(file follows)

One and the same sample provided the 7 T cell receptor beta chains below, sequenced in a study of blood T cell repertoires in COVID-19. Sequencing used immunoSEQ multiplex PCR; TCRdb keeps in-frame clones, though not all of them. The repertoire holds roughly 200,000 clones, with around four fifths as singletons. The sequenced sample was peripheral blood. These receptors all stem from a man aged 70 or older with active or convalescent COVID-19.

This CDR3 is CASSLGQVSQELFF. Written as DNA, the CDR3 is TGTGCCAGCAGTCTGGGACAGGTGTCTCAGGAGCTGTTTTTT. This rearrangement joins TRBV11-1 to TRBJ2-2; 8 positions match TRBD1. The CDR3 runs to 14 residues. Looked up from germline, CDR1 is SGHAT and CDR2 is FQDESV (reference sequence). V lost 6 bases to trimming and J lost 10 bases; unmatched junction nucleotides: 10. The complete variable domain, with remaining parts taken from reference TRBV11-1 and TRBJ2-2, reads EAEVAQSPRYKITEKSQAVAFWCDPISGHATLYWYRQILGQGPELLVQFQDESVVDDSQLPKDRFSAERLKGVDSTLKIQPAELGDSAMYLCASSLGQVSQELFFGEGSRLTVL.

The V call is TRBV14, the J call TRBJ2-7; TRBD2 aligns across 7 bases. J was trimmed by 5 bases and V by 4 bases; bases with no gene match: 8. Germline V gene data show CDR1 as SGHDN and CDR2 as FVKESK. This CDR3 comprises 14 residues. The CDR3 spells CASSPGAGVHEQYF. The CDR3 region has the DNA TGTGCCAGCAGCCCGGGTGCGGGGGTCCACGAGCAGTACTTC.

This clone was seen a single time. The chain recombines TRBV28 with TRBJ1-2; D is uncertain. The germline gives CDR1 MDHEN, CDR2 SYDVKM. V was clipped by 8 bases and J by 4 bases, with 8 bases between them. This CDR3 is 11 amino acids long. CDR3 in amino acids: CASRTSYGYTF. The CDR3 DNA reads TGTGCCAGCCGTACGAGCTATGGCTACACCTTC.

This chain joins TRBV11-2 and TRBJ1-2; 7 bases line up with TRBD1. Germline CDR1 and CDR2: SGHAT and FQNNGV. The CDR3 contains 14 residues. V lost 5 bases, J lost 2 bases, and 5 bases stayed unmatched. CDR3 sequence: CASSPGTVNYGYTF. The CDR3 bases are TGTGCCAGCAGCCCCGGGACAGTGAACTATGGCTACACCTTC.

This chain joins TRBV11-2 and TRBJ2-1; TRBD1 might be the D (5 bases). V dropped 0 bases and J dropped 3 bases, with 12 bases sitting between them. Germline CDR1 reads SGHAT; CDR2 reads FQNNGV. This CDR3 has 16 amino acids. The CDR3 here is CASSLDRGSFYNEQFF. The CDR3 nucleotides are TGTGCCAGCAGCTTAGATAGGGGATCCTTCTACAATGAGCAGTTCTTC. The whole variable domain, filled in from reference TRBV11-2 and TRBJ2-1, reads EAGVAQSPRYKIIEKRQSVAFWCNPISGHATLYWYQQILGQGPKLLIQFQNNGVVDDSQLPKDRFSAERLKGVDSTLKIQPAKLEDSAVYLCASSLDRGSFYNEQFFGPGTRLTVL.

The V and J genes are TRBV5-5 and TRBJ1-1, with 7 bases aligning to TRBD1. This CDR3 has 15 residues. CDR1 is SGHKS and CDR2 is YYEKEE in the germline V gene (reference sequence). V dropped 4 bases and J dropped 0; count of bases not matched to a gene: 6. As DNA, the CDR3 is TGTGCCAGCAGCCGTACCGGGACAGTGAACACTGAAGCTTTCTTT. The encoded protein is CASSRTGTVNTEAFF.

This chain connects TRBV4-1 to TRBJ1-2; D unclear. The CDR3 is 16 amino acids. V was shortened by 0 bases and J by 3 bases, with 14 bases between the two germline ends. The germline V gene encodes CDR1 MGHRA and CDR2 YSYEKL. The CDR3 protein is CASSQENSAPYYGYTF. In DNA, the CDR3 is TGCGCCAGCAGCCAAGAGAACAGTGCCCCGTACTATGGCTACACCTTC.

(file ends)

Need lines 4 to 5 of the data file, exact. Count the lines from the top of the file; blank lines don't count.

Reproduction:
This clone was seen a single time. The chain recombines TRBV28 with TRBJ1-2; D is uncertain. The germline gives CDR1 MDHEN, CDR2 SYDVKM. V was clipped by 8 bases and J by 4 bases, with 8 bases between them. This CDR3 is 11 amino acids long. CDR3 in amino acids: CASRTSYGYTF. The CDR3 DNA reads TGTGCCAGCCGTACGAGCTATGGCTACACCTTC.

This chain joins TRBV11-2 and TRBJ1-2; 7 bases line up with TRBD1. Germline CDR1 and CDR2: SGHAT and FQNNGV. The CDR3 contains 14 residues. V lost 5 bases, J lost 2 bases, and 5 bases stayed unmatched. CDR3 sequence: CASSPGTVNYGYTF. The CDR3 bases are TGTGCCAGCAGCCCCGGGACAGTGAACTATGGCTACACCTTC.